Social Change and Reproductive Behaviour in Rural Bangladesh, 1983-1996
Nahar, L. (2003). Social Change and Reproductive Behaviour in Rural Bangladesh, 1983-1996 (Thesis, Doctor of Philosophy (PhD)). The University of Waikato, Hamilton, New Zealand. Retrieved from https://hdl.handle.net/10289/13282
Permanent Research Commons link: https://hdl.handle.net/10289/13282
Recent changes in the reproductive behaviour of women m the rural areas of Bangladesh have occurred at a time when the country has been and still 1s predominantly agricultural and socio-economic conditions poor. Attempts to explain the causes of these changes, especially consideration of the role of family planning programmes, in such an unfavourable context, have generated enormous controversy among academics. This study examines the determinants of these recent reproductive changes in rural Bangladesh over a 13-year period. It uses quasi-experimental design based on comparison between three areas: national rural, Matlab intervention and Matlab control, using time series analysis of the repeated surveys. The changes were measured by two major proximate determinants: demand for additional children and trends in current contraceptive use. The outcome of these two factors, the fertility decline, was also analysed. The specific objective was to examine whether the family planning programme is a determinant of, or a mechanism towards, the changes m reproductive behaviour, and what role other micro and macro factors play in this. The major findings of the study show that the demand for no additional children was generated prior to the fertility decline among rural women of Bangladesh indicating a demand for fertility control. The family planning programme has helped to mitigate the demand for fertility control modifying supply logistics since the late 1970s. In terms of the determinants of reproductive change at the macro, macro and community level, this study documented that reproductive behaviour is strongly affected by biosocial and cultural factors related to macro level social structures existing at the community level. It is less strongly affected by social factors, and weakly affected by economic factors. However, the strong relationship between biosocial and cultural factors and reproductive behaviour changed over the period studied. In all three areas studied, young women who have fewer living children or sons have started using contraceptives though the old women are the major users. Changes m reproductive behaviour have resulted from social change coming in response to land crises, community contextual factors, the Non-Government Organisation programmes, and other macro level social changes occurring in more recent times. These changes affect both the macro and community level social structures related to patriarchy, which, in tum, influence the proximate determinants: the demand for no additional children and the current use of contraceptives. The study suggests that reproductive women in all three areas shared a similar notion of desired family size and level of demand for no more children prior to the fertility decline of the 1980s. This desired family size is much lower than the actual fertility rate and is probably affected by the prior mortality changes and improved survivorship. During the period studied, desired family size reduced further but it reduced equally, despite a different level of family planning intervention in one of the three areas. With this same level of desired family size, Matlab family planning intervention with an efficient supply logistics show an extremely successful mechanism for increasing contraceptive use and there reducing fertility levels in the mid 1970s, while high fertility in the other two areas began to decline in the 1980s. Finally, examining the four possible postulates, the present study found that no one postulate alone could explain the changes in reproductive behaviour among rural Bangladeshi women. Further in-depth study is needed for better understanding of the dynamics of these reproductive changes.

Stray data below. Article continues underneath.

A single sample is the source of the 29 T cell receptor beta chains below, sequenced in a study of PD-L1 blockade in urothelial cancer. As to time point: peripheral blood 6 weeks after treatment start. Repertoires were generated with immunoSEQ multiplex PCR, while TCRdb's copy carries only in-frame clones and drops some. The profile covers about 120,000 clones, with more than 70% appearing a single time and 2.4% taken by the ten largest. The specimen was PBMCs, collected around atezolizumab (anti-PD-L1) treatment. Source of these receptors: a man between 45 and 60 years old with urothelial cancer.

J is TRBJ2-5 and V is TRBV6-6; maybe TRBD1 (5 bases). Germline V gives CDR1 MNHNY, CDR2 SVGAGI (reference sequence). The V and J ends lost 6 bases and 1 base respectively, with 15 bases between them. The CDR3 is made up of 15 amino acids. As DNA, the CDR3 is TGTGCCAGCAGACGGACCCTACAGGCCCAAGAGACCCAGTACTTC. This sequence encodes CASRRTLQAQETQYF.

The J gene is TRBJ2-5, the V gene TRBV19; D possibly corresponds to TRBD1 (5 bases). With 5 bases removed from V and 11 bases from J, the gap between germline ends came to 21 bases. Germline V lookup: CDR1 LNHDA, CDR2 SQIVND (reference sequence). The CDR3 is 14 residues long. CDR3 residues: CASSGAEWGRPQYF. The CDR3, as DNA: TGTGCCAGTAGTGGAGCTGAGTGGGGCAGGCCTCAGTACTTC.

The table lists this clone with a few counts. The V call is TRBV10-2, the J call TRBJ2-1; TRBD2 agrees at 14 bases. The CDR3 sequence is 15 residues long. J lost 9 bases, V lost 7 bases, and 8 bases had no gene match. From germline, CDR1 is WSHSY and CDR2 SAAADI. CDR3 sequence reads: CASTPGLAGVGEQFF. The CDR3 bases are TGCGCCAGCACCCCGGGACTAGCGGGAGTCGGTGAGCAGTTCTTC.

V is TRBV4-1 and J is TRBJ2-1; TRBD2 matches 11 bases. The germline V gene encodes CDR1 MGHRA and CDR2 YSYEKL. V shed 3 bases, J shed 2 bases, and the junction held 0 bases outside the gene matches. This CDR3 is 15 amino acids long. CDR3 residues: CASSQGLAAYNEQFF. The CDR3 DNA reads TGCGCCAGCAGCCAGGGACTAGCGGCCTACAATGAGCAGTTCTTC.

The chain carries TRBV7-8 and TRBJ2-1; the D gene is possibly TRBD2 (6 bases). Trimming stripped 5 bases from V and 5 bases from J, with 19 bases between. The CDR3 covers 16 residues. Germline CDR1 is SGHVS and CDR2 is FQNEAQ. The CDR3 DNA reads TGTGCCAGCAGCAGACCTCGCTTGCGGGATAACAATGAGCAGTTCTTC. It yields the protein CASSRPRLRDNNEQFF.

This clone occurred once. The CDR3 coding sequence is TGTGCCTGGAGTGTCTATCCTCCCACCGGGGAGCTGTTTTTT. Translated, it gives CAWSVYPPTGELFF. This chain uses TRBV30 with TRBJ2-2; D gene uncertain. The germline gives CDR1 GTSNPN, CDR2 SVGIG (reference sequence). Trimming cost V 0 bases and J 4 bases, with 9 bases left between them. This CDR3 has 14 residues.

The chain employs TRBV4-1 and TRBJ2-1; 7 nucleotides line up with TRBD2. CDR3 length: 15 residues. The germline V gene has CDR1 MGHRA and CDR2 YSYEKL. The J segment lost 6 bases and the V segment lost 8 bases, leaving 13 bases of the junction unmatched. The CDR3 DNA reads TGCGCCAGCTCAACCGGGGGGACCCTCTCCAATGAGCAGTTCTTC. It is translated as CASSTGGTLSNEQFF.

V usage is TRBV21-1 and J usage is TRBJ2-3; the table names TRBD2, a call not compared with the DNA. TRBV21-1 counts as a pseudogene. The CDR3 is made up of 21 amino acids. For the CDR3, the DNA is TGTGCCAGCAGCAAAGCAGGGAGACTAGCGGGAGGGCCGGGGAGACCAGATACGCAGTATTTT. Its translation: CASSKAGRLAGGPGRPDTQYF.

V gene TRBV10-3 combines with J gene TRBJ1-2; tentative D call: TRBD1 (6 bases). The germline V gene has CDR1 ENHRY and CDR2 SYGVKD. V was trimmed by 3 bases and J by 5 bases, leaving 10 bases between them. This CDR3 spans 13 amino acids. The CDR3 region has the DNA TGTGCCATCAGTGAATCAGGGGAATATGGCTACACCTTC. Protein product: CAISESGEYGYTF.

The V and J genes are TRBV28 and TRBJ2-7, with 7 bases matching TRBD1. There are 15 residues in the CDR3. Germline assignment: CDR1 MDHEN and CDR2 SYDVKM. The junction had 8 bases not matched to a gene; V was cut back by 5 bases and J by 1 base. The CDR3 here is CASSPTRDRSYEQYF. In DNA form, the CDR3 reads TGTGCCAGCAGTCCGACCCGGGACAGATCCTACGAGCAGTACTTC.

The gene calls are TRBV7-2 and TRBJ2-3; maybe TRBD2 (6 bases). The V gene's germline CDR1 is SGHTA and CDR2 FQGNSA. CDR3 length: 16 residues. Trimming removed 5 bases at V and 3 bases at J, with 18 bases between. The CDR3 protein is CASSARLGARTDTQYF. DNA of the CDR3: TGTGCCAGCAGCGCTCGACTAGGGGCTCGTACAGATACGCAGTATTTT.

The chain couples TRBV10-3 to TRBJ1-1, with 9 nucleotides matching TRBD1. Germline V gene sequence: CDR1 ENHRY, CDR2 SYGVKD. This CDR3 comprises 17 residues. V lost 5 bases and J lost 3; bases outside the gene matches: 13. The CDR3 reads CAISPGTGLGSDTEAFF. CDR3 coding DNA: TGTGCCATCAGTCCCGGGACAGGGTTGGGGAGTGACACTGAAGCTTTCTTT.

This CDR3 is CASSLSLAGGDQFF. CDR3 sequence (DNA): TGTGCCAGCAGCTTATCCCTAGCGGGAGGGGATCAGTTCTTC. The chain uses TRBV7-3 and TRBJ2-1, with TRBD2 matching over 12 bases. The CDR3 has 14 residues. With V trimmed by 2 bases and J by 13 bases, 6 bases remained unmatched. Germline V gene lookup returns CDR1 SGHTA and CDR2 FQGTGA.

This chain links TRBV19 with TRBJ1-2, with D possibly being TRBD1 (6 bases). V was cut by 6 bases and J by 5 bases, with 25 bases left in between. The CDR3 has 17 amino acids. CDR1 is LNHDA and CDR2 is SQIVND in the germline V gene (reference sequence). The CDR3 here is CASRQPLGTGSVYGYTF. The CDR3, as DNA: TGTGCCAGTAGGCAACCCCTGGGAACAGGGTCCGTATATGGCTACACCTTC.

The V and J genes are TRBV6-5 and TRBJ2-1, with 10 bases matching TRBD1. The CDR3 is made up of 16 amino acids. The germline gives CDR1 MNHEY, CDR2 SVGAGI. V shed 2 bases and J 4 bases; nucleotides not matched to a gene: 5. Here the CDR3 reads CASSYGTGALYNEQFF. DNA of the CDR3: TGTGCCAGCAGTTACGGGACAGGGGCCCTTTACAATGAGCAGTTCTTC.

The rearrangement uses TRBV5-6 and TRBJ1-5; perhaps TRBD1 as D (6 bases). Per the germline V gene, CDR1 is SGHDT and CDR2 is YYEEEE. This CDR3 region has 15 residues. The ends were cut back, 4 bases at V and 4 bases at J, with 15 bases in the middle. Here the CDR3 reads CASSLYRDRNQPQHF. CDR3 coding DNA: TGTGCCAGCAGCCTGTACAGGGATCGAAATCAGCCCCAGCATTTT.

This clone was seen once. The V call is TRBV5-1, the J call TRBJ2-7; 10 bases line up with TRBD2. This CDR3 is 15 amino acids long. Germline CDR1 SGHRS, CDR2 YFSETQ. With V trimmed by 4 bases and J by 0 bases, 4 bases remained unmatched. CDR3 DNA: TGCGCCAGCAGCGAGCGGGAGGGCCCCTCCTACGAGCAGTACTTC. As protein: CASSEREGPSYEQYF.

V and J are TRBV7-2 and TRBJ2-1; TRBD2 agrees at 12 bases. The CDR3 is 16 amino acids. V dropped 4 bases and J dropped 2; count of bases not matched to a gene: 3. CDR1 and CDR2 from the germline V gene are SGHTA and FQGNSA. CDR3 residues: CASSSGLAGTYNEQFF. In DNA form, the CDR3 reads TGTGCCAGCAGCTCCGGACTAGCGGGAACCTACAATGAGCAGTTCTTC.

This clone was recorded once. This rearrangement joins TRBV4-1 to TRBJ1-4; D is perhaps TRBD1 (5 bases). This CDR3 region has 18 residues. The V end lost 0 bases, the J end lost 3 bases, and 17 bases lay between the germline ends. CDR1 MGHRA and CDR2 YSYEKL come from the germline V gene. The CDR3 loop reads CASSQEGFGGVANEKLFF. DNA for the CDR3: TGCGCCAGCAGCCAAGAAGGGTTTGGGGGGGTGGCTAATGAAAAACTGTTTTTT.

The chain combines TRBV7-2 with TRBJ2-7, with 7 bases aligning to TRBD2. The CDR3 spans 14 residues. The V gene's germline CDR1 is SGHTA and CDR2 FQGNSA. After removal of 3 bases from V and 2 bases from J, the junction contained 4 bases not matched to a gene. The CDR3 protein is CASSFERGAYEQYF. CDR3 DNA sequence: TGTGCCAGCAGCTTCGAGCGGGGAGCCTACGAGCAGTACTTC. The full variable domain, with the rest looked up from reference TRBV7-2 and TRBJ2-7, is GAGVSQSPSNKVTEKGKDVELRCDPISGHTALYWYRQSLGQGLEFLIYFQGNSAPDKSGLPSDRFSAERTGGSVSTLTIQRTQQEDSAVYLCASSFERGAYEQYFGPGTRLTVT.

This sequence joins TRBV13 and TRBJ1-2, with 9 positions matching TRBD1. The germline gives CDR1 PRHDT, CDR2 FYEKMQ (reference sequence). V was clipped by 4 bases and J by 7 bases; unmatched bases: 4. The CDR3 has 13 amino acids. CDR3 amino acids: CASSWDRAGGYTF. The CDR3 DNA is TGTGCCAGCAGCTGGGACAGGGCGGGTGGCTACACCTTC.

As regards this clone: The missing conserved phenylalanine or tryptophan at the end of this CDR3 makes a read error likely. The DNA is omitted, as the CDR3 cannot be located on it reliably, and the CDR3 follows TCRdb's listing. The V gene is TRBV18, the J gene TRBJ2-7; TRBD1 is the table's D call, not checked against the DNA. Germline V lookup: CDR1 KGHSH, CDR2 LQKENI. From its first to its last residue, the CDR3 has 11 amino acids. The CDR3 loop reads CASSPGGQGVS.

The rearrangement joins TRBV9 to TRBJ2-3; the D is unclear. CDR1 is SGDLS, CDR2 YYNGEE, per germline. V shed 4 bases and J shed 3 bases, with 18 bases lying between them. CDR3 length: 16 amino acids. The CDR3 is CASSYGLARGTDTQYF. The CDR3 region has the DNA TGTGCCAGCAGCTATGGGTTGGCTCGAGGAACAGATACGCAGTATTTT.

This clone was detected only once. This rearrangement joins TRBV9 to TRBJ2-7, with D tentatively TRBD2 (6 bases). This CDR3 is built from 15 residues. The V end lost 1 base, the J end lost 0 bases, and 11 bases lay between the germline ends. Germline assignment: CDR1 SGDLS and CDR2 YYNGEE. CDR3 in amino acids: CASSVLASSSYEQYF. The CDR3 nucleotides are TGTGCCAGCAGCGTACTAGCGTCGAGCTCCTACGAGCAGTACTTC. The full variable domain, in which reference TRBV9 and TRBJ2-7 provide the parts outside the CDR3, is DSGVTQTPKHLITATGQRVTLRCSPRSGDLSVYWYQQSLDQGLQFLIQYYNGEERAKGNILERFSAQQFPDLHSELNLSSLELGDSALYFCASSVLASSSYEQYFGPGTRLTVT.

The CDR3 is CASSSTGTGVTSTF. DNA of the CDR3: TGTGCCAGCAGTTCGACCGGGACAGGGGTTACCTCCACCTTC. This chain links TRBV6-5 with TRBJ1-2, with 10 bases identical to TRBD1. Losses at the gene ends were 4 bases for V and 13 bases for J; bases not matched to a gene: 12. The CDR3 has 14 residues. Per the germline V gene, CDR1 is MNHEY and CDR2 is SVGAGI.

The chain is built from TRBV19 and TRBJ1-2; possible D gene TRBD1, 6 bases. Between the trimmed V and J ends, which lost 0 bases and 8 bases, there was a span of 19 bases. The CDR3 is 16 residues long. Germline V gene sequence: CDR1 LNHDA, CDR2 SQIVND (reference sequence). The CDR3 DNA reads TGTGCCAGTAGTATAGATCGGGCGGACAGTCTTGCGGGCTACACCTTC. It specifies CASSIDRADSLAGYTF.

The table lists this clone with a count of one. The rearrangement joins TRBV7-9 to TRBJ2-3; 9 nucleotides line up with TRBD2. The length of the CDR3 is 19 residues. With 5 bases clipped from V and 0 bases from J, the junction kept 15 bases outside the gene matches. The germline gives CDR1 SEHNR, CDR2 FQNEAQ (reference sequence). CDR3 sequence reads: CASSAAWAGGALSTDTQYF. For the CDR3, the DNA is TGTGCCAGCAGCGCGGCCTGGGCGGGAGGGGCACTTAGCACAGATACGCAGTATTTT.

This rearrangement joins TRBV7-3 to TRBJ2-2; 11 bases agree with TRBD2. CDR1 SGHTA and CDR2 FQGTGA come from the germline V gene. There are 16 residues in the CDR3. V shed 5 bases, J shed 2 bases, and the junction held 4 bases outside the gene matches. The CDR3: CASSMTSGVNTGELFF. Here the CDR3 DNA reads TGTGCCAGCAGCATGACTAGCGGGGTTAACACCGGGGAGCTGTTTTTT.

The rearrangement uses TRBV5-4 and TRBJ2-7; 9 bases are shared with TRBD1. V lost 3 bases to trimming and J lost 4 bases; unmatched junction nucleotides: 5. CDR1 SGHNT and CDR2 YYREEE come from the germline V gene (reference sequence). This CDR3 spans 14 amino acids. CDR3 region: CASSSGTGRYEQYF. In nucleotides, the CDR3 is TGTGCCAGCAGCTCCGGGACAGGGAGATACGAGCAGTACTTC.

The University of Waikato
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